• Carol P. Christ
    Carol P. Christ Sunday, 02 March 2014

    Well-said. Learning to create rituals takes time and skill that can be learned. My general guideline is to keep it simple, words to the minimum, and with opportunities for everyone to move around the circle and to the altar, for example to add a flower or pour a libation with a wish or prayer. But no need to talk at length about what is being asked for. 2-5 words will do, with longer conversations afterwards.

  • Courtney Weber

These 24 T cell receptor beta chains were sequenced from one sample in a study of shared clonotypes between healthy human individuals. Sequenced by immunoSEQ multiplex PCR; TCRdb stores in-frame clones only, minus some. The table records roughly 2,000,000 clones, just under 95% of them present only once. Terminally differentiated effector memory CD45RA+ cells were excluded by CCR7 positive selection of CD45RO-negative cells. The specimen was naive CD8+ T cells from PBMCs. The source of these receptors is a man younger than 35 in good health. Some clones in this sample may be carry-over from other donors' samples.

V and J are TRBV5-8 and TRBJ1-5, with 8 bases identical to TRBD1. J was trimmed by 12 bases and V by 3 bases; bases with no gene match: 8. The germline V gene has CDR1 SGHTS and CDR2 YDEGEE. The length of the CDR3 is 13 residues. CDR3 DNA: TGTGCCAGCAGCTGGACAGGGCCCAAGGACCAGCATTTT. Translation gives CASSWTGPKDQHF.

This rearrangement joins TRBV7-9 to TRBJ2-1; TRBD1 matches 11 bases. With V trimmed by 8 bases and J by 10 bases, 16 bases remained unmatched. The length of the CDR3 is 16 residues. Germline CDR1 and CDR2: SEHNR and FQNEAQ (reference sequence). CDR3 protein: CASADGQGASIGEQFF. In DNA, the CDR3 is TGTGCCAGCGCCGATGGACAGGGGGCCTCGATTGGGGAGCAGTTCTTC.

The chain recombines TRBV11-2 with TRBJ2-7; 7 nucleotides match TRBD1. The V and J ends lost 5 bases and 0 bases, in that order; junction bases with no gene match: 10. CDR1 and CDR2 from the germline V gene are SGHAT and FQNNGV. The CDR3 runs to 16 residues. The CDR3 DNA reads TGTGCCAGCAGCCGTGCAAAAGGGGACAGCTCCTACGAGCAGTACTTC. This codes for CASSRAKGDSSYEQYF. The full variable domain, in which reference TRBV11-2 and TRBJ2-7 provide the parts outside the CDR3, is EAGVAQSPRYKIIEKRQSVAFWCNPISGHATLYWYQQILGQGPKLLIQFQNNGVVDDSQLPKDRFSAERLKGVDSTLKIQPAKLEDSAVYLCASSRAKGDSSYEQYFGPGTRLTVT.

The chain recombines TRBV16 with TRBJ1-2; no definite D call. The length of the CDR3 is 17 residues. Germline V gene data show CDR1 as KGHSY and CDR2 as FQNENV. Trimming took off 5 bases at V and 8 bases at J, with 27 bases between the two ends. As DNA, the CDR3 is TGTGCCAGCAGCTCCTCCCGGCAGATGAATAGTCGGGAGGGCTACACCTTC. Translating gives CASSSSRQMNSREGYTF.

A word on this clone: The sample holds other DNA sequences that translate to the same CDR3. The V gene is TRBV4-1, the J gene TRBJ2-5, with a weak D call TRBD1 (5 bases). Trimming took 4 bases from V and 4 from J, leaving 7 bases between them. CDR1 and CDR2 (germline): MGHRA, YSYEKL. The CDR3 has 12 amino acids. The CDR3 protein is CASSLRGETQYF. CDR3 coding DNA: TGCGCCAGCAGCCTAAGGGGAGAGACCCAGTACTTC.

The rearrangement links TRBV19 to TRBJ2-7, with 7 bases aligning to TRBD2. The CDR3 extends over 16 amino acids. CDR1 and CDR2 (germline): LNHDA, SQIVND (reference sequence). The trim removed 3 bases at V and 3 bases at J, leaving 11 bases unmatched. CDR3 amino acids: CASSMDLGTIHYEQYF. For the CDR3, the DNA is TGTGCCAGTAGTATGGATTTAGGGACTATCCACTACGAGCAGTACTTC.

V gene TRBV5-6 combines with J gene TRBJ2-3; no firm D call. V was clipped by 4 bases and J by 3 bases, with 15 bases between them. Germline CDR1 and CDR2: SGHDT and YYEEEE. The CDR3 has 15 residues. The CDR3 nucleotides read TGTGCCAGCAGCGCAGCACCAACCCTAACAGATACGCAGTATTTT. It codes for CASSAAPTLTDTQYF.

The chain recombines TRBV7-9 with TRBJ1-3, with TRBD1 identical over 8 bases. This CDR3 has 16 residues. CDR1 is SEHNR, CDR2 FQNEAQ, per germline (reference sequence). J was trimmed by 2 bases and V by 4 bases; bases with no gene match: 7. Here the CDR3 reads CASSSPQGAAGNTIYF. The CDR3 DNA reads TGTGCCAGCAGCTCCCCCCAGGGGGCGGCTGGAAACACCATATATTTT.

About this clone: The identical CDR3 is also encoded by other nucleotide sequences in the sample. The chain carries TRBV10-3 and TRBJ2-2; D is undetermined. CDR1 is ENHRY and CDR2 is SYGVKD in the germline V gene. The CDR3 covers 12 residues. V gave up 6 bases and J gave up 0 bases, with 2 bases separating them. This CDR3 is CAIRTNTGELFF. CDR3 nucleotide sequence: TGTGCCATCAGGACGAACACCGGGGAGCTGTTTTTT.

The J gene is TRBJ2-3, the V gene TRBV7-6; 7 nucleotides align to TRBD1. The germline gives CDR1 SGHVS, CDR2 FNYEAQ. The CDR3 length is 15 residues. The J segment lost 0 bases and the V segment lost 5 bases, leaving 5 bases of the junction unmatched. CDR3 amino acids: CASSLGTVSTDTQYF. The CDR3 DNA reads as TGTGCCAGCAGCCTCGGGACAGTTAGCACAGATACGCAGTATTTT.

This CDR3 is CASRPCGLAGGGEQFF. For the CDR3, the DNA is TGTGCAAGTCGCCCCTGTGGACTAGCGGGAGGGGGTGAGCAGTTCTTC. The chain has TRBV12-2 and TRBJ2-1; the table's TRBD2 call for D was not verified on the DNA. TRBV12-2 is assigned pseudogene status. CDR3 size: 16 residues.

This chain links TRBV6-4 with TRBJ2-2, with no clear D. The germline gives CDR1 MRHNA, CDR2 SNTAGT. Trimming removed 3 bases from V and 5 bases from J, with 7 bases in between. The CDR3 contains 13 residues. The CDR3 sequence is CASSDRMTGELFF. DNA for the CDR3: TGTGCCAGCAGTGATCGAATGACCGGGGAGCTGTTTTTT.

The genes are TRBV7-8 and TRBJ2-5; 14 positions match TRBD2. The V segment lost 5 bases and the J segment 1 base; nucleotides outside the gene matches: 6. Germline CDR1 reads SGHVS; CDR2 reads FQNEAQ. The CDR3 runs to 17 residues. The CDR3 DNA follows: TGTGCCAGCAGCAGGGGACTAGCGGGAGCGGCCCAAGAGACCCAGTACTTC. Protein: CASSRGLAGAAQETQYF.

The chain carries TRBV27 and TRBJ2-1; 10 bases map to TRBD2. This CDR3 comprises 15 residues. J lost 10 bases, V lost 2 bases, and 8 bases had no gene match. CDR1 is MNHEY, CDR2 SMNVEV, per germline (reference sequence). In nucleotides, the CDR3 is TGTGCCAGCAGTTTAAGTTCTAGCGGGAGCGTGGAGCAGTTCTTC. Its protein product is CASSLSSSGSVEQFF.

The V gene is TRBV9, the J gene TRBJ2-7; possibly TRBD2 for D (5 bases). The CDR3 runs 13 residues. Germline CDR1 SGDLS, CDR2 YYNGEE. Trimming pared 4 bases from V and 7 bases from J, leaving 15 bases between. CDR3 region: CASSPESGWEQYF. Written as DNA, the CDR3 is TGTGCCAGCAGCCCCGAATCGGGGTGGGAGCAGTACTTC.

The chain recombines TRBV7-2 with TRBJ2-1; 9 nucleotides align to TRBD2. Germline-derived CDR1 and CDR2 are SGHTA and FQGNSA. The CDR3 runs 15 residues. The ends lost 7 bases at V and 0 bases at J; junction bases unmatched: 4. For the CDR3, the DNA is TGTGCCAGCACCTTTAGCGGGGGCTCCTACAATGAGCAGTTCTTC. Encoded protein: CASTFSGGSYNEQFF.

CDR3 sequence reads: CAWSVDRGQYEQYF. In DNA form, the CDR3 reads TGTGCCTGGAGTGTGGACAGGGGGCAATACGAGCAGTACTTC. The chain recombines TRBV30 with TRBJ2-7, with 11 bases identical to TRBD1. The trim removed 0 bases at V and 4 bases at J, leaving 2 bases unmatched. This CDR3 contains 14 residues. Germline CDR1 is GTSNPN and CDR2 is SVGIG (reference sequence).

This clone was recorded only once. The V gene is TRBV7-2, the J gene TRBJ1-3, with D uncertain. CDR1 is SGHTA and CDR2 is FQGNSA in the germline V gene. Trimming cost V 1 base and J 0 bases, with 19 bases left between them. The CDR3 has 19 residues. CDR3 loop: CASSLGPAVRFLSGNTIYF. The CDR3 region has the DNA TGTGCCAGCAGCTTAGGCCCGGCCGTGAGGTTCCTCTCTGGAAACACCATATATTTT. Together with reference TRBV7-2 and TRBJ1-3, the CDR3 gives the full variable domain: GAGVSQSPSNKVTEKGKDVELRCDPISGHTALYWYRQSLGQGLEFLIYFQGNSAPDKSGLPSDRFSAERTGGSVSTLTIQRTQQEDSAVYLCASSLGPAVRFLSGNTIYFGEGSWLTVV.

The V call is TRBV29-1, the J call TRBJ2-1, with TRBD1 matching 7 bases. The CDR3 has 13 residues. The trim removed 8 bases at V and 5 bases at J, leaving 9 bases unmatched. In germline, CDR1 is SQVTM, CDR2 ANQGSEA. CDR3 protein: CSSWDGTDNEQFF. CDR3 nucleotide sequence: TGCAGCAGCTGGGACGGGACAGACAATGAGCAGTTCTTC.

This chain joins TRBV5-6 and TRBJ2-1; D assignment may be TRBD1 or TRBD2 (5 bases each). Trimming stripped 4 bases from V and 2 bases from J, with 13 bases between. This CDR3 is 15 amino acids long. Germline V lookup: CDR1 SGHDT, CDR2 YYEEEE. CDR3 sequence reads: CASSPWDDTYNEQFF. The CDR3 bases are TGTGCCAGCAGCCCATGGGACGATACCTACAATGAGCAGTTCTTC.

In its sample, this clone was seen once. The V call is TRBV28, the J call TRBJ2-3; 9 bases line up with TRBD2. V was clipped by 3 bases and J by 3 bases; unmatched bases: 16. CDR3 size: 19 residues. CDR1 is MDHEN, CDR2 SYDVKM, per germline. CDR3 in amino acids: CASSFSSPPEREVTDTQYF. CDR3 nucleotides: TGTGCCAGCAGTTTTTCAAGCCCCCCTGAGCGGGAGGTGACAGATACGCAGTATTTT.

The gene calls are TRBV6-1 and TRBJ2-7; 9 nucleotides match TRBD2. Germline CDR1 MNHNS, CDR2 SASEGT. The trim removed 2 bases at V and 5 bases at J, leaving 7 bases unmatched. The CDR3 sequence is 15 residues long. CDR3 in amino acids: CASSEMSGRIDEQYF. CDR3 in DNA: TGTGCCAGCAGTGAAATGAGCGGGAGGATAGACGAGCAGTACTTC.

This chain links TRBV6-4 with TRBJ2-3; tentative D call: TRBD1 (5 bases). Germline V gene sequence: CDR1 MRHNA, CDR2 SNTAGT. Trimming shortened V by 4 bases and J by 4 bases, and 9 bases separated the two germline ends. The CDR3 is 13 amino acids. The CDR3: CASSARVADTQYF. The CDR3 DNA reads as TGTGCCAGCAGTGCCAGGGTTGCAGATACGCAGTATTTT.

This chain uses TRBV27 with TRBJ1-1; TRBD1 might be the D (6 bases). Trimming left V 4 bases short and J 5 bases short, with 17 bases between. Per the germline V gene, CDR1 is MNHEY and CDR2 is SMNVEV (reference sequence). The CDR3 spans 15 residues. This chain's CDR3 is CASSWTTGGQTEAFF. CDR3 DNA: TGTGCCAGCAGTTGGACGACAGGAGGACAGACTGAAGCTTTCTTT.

Courtney Weber Thursday, 06 March 2014

    Thank you, Carol! We just talked about this last night at a class. We didn't even use props and just used internal energy instead. It was effective!

  • Chas  S. Clifton
    Chas S. Clifton Thursday, 06 March 2014

    Graybeard is right—the Wiccan circle-casting works for small groups but becomes tedious with more than maybe twenty.

    But these people know how to do Pagan ritual. And it is all the more amazing since at least 1,700 years have elapsed since the last time that they did it.

  • Chas  S. Clifton
    Chas S. Clifton Thursday, 06 March 2014

    Sorry, apparently I can't hyperlink here. I was trying to link to this video:

  • Please login first in order for you to submit comments

Additional information